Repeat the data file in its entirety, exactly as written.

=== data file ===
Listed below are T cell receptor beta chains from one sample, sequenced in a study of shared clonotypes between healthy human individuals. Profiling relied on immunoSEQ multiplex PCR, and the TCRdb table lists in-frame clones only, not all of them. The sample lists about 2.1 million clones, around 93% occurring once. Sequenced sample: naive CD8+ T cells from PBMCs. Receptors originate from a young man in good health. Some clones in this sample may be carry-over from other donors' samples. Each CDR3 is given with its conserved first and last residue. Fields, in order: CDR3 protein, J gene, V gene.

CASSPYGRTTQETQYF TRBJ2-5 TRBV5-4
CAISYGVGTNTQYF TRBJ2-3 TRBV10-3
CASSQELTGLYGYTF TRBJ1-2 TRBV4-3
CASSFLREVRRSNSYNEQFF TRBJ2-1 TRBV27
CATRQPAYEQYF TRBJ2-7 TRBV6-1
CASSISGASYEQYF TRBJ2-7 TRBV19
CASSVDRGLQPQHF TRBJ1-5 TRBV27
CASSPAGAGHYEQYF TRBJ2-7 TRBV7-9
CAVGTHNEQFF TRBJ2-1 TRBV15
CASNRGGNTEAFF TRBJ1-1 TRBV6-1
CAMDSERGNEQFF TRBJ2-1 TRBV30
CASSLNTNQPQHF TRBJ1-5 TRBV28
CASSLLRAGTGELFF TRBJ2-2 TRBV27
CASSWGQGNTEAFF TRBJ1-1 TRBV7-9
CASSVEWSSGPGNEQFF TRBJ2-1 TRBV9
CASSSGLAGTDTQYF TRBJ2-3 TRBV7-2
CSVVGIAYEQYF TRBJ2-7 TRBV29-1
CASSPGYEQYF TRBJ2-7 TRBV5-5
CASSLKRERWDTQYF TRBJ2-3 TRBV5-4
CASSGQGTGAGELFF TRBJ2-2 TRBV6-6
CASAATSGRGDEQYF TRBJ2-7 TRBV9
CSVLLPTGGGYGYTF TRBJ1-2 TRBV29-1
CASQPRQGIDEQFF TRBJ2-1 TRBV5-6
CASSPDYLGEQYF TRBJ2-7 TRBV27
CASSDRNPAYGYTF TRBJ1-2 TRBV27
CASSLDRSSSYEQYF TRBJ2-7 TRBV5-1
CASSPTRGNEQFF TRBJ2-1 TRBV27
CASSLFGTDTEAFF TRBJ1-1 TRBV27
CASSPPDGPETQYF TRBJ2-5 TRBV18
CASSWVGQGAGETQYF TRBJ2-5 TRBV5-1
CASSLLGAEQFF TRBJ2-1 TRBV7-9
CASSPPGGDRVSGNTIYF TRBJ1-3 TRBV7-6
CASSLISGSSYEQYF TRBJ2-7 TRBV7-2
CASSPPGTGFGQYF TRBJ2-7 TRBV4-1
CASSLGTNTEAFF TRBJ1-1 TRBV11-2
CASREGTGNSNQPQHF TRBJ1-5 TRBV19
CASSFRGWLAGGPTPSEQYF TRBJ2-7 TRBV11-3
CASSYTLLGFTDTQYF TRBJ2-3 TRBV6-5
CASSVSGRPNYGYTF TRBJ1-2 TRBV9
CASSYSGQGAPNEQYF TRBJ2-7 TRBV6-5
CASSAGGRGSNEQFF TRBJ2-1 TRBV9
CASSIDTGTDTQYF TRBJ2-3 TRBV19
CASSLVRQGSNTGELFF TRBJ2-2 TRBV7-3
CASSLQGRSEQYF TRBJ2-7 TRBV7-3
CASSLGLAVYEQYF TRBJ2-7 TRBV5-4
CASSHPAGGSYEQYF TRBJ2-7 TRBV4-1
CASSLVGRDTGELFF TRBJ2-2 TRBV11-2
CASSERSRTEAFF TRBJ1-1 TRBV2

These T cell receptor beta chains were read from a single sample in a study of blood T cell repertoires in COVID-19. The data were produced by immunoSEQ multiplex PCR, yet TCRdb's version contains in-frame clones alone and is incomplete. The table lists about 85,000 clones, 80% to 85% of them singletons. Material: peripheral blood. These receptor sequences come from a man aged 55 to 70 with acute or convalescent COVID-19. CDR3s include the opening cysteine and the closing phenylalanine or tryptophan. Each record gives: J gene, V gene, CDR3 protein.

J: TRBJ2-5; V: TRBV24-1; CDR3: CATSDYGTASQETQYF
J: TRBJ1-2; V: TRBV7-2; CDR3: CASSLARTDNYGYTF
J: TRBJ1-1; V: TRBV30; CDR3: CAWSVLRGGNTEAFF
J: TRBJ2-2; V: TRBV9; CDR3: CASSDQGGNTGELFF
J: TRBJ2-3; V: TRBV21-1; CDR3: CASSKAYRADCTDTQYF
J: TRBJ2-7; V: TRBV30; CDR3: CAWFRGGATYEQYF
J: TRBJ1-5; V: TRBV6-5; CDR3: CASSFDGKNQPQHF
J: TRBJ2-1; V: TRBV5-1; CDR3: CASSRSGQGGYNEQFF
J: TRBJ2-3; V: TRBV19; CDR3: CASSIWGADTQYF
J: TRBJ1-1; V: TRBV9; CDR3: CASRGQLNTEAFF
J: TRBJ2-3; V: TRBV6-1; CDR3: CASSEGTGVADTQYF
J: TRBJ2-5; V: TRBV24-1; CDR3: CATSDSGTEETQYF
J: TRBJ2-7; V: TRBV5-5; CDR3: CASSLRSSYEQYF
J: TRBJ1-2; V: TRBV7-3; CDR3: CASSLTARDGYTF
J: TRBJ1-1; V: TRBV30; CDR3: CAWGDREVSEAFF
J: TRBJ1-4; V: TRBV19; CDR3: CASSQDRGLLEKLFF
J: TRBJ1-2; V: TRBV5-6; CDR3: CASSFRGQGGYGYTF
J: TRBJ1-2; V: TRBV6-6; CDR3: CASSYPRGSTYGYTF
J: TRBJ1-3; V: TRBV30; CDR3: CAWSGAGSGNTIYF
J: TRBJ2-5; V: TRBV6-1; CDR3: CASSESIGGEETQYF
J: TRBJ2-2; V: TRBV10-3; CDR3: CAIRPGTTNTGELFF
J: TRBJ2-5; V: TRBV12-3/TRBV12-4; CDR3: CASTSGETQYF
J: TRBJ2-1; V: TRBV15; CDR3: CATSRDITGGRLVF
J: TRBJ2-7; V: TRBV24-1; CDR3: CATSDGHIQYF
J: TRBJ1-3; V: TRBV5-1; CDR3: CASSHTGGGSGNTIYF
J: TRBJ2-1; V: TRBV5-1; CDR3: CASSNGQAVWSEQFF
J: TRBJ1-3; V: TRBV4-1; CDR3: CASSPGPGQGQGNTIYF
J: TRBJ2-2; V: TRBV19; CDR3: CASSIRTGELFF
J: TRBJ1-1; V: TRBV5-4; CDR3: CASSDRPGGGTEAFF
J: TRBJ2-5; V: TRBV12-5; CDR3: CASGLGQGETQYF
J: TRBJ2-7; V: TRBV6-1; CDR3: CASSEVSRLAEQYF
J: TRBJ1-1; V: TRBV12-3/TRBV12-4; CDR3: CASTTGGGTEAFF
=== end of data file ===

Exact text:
Listed below are T cell receptor beta chains from one sample, sequenced in a study of shared clonotypes between healthy human individuals. Profiling relied on immunoSEQ multiplex PCR, and the TCRdb table lists in-frame clones only, not all of them. The sample lists about 2.1 million clones, around 93% occurring once. Sequenced sample: naive CD8+ T cells from PBMCs. Receptors originate from a young man in good health. Some clones in this sample may be carry-over from other donors' samples. Each CDR3 is given with its conserved first and last residue. Fields, in order: CDR3 protein, J gene, V gene.

CASSPYGRTTQETQYF TRBJ2-5 TRBV5-4
CAISYGVGTNTQYF TRBJ2-3 TRBV10-3
CASSQELTGLYGYTF TRBJ1-2 TRBV4-3
CASSFLREVRRSNSYNEQFF TRBJ2-1 TRBV27
CATRQPAYEQYF TRBJ2-7 TRBV6-1
CASSISGASYEQYF TRBJ2-7 TRBV19
CASSVDRGLQPQHF TRBJ1-5 TRBV27
CASSPAGAGHYEQYF TRBJ2-7 TRBV7-9
CAVGTHNEQFF TRBJ2-1 TRBV15
CASNRGGNTEAFF TRBJ1-1 TRBV6-1
CAMDSERGNEQFF TRBJ2-1 TRBV30
CASSLNTNQPQHF TRBJ1-5 TRBV28
CASSLLRAGTGELFF TRBJ2-2 TRBV27
CASSWGQGNTEAFF TRBJ1-1 TRBV7-9
CASSVEWSSGPGNEQFF TRBJ2-1 TRBV9
CASSSGLAGTDTQYF TRBJ2-3 TRBV7-2
CSVVGIAYEQYF TRBJ2-7 TRBV29-1
CASSPGYEQYF TRBJ2-7 TRBV5-5
CASSLKRERWDTQYF TRBJ2-3 TRBV5-4
CASSGQGTGAGELFF TRBJ2-2 TRBV6-6
CASAATSGRGDEQYF TRBJ2-7 TRBV9
CSVLLPTGGGYGYTF TRBJ1-2 TRBV29-1
CASQPRQGIDEQFF TRBJ2-1 TRBV5-6
CASSPDYLGEQYF TRBJ2-7 TRBV27
CASSDRNPAYGYTF TRBJ1-2 TRBV27
CASSLDRSSSYEQYF TRBJ2-7 TRBV5-1
CASSPTRGNEQFF TRBJ2-1 TRBV27
CASSLFGTDTEAFF TRBJ1-1 TRBV27
CASSPPDGPETQYF TRBJ2-5 TRBV18
CASSWVGQGAGETQYF TRBJ2-5 TRBV5-1
CASSLLGAEQFF TRBJ2-1 TRBV7-9
CASSPPGGDRVSGNTIYF TRBJ1-3 TRBV7-6
CASSLISGSSYEQYF TRBJ2-7 TRBV7-2
CASSPPGTGFGQYF TRBJ2-7 TRBV4-1
CASSLGTNTEAFF TRBJ1-1 TRBV11-2
CASREGTGNSNQPQHF TRBJ1-5 TRBV19
CASSFRGWLAGGPTPSEQYF TRBJ2-7 TRBV11-3
CASSYTLLGFTDTQYF TRBJ2-3 TRBV6-5
CASSVSGRPNYGYTF TRBJ1-2 TRBV9
CASSYSGQGAPNEQYF TRBJ2-7 TRBV6-5
CASSAGGRGSNEQFF TRBJ2-1 TRBV9
CASSIDTGTDTQYF TRBJ2-3 TRBV19
CASSLVRQGSNTGELFF TRBJ2-2 TRBV7-3
CASSLQGRSEQYF TRBJ2-7 TRBV7-3
CASSLGLAVYEQYF TRBJ2-7 TRBV5-4
CASSHPAGGSYEQYF TRBJ2-7 TRBV4-1
CASSLVGRDTGELFF TRBJ2-2 TRBV11-2
CASSERSRTEAFF TRBJ1-1 TRBV2

These T cell receptor beta chains were read from a single sample in a study of blood T cell repertoires in COVID-19. The data were produced by immunoSEQ multiplex PCR, yet TCRdb's version contains in-frame clones alone and is incomplete. The table lists about 85,000 clones, 80% to 85% of them singletons. Material: peripheral blood. These receptor sequences come from a man aged 55 to 70 with acute or convalescent COVID-19. CDR3s include the opening cysteine and the closing phenylalanine or tryptophan. Each record gives: J gene, V gene, CDR3 protein.

J: TRBJ2-5; V: TRBV24-1; CDR3: CATSDYGTASQETQYF
J: TRBJ1-2; V: TRBV7-2; CDR3: CASSLARTDNYGYTF
J: TRBJ1-1; V: TRBV30; CDR3: CAWSVLRGGNTEAFF
J: TRBJ2-2; V: TRBV9; CDR3: CASSDQGGNTGELFF
J: TRBJ2-3; V: TRBV21-1; CDR3: CASSKAYRADCTDTQYF
J: TRBJ2-7; V: TRBV30; CDR3: CAWFRGGATYEQYF
J: TRBJ1-5; V: TRBV6-5; CDR3: CASSFDGKNQPQHF
J: TRBJ2-1; V: TRBV5-1; CDR3: CASSRSGQGGYNEQFF
J: TRBJ2-3; V: TRBV19; CDR3: CASSIWGADTQYF
J: TRBJ1-1; V: TRBV9; CDR3: CASRGQLNTEAFF
J: TRBJ2-3; V: TRBV6-1; CDR3: CASSEGTGVADTQYF
J: TRBJ2-5; V: TRBV24-1; CDR3: CATSDSGTEETQYF
J: TRBJ2-7; V: TRBV5-5; CDR3: CASSLRSSYEQYF
J: TRBJ1-2; V: TRBV7-3; CDR3: CASSLTARDGYTF
J: TRBJ1-1; V: TRBV30; CDR3: CAWGDREVSEAFF
J: TRBJ1-4; V: TRBV19; CDR3: CASSQDRGLLEKLFF
J: TRBJ1-2; V: TRBV5-6; CDR3: CASSFRGQGGYGYTF
J: TRBJ1-2; V: TRBV6-6; CDR3: CASSYPRGSTYGYTF
J: TRBJ1-3; V: TRBV30; CDR3: CAWSGAGSGNTIYF
J: TRBJ2-5; V: TRBV6-1; CDR3: CASSESIGGEETQYF
J: TRBJ2-2; V: TRBV10-3; CDR3: CAIRPGTTNTGELFF
J: TRBJ2-5; V: TRBV12-3/TRBV12-4; CDR3: CASTSGETQYF
J: TRBJ2-1; V: TRBV15; CDR3: CATSRDITGGRLVF
J: TRBJ2-7; V: TRBV24-1; CDR3: CATSDGHIQYF
J: TRBJ1-3; V: TRBV5-1; CDR3: CASSHTGGGSGNTIYF
J: TRBJ2-1; V: TRBV5-1; CDR3: CASSNGQAVWSEQFF
J: TRBJ1-3; V: TRBV4-1; CDR3: CASSPGPGQGQGNTIYF
J: TRBJ2-2; V: TRBV19; CDR3: CASSIRTGELFF
J: TRBJ1-1; V: TRBV5-4; CDR3: CASSDRPGGGTEAFF
J: TRBJ2-5; V: TRBV12-5; CDR3: CASGLGQGETQYF
J: TRBJ2-7; V: TRBV6-1; CDR3: CASSEVSRLAEQYF
J: TRBJ1-1; V: TRBV12-3/TRBV12-4; CDR3: CASTTGGGTEAFF